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Feds Propose Plan for Hanford’s Tank Waste Challenges

Ted S. Warrena
Associated Press

There’s a new plan for cleanup at the Hanford Nuclear Reservation. The federal government is looking for ways to process certain types of radioactive waste more quickly, while managers there figure out how to solve major technical challenges at its massive Waste Treatment Plant.

U.S. Energy Secretary Ernest Moniz released the new framework Tuesday after a year of study.

The plan addresses leaking underground tanks at Hanford. It calls for working around the expensive, complex, and controversial Pretreatment and High Level Waste facilities. Some options include treating the radioactive waste partially in the tanks before it ever reaches the treatment plant. Another option would send some waste to a federal site in New Mexico.

And the federal government says it needs an interim facility to store the glassified waste at Hanford, since no national repository has been identified.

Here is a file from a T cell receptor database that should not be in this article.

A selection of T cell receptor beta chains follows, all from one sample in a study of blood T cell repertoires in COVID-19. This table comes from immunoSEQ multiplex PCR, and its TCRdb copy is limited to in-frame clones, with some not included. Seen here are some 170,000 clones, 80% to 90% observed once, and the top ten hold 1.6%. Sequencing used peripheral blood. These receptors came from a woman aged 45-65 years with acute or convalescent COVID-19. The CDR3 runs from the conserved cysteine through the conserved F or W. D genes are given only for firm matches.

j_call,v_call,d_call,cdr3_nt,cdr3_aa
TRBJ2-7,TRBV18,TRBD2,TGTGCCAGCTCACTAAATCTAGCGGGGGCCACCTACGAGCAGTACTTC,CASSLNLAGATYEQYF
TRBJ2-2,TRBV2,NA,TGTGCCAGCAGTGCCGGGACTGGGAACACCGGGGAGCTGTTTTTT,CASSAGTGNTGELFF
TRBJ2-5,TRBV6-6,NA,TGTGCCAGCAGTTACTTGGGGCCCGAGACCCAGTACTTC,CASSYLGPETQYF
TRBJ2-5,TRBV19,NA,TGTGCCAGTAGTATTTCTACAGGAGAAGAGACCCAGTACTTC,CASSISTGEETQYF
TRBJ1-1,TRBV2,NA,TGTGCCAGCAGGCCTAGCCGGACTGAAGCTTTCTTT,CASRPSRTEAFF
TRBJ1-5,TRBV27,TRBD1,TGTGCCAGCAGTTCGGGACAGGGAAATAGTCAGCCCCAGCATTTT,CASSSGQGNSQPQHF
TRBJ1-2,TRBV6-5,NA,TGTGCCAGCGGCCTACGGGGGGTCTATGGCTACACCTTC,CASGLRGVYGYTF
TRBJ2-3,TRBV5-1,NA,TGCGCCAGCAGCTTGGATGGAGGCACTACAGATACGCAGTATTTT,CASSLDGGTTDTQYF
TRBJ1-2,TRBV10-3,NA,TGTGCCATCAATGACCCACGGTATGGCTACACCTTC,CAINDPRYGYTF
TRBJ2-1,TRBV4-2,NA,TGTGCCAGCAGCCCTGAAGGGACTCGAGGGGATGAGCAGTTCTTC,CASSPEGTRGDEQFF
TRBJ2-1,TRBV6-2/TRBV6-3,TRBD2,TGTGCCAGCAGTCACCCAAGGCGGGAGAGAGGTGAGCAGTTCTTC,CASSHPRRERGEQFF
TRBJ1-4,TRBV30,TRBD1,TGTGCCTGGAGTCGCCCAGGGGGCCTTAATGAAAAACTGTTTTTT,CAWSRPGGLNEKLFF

Moniz proposes to work on all these plans at the same time to hasten cleanup. Washington state officials say they’re encouraged but want more technical details. 

Hanford critics say the new plan fails to include new tanks. And say it’s not clear what all this will cost. 

Anna King calls Richland, Washington home and loves unearthing great stories about people in the Northwest. She reports for the Northwest News Network from a studio at Washington State University, Tri-Cities. She covers the Mid-Columbia region, from nuclear reactors to Mexican rodeos.